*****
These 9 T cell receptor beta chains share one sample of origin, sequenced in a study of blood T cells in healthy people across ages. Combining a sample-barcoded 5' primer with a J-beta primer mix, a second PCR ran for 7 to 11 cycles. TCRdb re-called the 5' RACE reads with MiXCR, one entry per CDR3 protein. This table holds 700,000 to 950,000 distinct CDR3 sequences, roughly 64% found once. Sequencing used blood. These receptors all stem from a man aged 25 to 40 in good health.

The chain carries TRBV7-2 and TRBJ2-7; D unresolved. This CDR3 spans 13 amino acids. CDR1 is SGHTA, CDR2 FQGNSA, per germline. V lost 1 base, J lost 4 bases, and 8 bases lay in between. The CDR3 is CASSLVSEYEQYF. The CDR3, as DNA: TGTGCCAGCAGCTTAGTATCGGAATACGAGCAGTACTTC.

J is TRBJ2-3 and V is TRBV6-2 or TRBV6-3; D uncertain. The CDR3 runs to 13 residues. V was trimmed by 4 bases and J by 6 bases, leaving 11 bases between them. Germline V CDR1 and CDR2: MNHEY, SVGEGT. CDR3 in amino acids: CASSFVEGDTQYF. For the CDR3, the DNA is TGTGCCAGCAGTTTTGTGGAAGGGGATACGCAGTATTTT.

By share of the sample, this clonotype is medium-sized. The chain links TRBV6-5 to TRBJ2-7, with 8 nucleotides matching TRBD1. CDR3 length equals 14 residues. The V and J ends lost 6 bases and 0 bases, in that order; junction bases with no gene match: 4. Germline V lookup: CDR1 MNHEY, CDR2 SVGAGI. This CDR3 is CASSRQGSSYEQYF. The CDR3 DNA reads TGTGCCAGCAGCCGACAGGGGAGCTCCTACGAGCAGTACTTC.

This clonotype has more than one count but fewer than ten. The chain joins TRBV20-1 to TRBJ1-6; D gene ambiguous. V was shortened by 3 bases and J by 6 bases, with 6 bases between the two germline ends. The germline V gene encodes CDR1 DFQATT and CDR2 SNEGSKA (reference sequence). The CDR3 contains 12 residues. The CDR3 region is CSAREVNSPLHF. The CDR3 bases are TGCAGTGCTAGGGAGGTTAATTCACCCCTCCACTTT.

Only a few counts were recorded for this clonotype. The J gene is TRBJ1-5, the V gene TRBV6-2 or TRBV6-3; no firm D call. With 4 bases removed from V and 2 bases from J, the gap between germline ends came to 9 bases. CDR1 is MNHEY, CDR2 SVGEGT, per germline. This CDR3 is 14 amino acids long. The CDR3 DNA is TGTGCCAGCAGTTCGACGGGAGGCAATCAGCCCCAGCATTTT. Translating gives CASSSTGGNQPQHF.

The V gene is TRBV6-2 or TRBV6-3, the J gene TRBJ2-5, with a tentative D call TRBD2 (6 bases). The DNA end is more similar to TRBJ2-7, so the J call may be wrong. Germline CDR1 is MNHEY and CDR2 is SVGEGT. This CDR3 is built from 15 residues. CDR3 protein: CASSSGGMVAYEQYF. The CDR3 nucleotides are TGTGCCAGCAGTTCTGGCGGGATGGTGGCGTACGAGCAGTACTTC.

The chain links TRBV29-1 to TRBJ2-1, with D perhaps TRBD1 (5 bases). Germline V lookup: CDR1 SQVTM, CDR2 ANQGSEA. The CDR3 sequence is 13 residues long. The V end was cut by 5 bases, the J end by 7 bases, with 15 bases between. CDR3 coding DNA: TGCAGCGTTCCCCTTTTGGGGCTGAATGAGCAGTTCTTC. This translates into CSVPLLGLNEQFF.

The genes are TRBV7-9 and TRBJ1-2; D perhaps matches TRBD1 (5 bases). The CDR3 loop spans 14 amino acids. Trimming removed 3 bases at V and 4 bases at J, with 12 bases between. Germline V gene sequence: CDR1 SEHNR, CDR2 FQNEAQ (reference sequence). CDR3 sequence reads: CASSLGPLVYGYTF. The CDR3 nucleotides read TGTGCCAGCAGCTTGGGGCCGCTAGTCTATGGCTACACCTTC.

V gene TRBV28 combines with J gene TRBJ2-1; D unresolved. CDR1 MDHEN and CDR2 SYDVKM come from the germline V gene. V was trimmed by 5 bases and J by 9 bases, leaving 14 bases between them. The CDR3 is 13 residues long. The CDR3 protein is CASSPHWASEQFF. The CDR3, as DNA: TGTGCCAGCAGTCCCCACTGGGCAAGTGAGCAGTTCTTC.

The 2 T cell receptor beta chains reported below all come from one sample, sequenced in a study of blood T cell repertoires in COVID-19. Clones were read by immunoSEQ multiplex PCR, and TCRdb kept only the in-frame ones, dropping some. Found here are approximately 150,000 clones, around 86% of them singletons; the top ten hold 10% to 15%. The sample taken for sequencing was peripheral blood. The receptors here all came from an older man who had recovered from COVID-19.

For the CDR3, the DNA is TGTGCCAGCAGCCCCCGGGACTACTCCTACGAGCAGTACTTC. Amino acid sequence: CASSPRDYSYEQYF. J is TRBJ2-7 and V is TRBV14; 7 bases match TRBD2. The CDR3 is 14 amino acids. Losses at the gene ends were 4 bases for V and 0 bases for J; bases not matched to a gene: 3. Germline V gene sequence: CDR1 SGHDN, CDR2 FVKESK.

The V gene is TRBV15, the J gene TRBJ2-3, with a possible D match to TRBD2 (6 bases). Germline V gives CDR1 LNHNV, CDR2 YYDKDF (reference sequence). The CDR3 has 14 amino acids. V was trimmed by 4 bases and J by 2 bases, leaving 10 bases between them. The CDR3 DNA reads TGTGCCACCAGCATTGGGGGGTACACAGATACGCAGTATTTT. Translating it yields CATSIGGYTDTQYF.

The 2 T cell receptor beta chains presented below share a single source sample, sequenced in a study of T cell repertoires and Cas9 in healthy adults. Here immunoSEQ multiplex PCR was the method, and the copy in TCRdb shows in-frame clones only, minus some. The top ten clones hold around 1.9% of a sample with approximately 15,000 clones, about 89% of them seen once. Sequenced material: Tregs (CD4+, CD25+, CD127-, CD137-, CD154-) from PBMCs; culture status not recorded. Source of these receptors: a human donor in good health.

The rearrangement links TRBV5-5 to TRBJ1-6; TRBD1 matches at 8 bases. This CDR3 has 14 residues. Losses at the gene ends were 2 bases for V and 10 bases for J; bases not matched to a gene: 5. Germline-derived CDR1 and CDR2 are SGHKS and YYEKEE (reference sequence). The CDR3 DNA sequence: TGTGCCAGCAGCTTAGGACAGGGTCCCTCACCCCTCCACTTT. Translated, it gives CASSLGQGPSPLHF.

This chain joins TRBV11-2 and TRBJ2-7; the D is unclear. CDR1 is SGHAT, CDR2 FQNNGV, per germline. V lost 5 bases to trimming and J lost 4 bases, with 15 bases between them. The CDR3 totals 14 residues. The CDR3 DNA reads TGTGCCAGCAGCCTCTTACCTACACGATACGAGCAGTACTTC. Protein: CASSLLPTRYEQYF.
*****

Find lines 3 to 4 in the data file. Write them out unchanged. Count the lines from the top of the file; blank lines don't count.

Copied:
J is TRBJ2-3 and V is TRBV6-2 or TRBV6-3; D uncertain. The CDR3 runs to 13 residues. V was trimmed by 4 bases and J by 6 bases, leaving 11 bases between them. Germline V CDR1 and CDR2: MNHEY, SVGEGT. CDR3 in amino acids: CASSFVEGDTQYF. For the CDR3, the DNA is TGTGCCAGCAGTTTTGTGGAAGGGGATACGCAGTATTTT.

By share of the sample, this clonotype is medium-sized. The chain links TRBV6-5 to TRBJ2-7, with 8 nucleotides matching TRBD1. CDR3 length equals 14 residues. The V and J ends lost 6 bases and 0 bases, in that order; junction bases with no gene match: 4. Germline V lookup: CDR1 MNHEY, CDR2 SVGAGI. This CDR3 is CASSRQGSSYEQYF. The CDR3 DNA reads TGTGCCAGCAGCCGACAGGGGAGCTCCTACGAGCAGTACTTC.